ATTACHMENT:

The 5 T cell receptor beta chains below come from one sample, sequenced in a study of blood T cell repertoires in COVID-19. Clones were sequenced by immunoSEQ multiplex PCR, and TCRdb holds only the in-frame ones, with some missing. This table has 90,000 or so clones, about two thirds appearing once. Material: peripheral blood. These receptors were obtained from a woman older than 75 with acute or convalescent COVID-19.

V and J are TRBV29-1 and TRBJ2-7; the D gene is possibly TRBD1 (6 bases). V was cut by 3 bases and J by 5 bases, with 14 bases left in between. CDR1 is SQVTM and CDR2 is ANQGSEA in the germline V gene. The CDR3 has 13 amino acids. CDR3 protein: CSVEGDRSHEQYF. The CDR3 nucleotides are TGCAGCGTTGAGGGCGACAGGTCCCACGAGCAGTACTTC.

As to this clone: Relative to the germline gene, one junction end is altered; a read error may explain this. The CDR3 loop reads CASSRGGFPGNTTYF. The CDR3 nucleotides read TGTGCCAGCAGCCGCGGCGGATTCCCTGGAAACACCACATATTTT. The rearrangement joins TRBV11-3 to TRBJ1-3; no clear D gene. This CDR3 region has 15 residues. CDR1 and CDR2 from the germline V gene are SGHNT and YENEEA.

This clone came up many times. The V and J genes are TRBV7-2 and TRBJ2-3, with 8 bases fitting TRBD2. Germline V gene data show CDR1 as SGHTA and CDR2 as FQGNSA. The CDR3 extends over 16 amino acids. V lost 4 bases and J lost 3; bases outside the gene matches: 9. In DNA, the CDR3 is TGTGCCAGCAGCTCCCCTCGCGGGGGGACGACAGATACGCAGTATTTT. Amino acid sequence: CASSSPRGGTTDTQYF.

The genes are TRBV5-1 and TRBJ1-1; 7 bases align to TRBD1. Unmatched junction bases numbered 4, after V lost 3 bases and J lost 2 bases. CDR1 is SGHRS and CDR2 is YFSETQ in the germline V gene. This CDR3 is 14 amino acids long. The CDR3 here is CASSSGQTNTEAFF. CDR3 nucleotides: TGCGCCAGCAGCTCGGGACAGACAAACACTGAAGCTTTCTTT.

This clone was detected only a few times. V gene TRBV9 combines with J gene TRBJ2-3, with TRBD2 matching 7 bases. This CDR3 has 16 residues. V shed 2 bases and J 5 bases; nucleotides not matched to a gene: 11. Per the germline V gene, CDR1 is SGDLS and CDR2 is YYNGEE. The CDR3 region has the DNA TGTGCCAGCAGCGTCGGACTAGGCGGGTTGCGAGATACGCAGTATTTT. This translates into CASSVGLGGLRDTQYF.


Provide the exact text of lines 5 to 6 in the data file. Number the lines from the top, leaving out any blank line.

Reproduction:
The genes are TRBV5-1 and TRBJ1-1; 7 bases align to TRBD1. Unmatched junction bases numbered 4, after V lost 3 bases and J lost 2 bases. CDR1 is SGHRS and CDR2 is YFSETQ in the germline V gene. This CDR3 is 14 amino acids long. The CDR3 here is CASSSGQTNTEAFF. CDR3 nucleotides: TGCGCCAGCAGCTCGGGACAGACAAACACTGAAGCTTTCTTT.

This clone was detected only a few times. V gene TRBV9 combines with J gene TRBJ2-3, with TRBD2 matching 7 bases. This CDR3 has 16 residues. V shed 2 bases and J 5 bases; nucleotides not matched to a gene: 11. Per the germline V gene, CDR1 is SGDLS and CDR2 is YYNGEE. The CDR3 region has the DNA TGTGCCAGCAGCGTCGGACTAGGCGGGTTGCGAGATACGCAGTATTTT. This translates into CASSVGLGGLRDTQYF.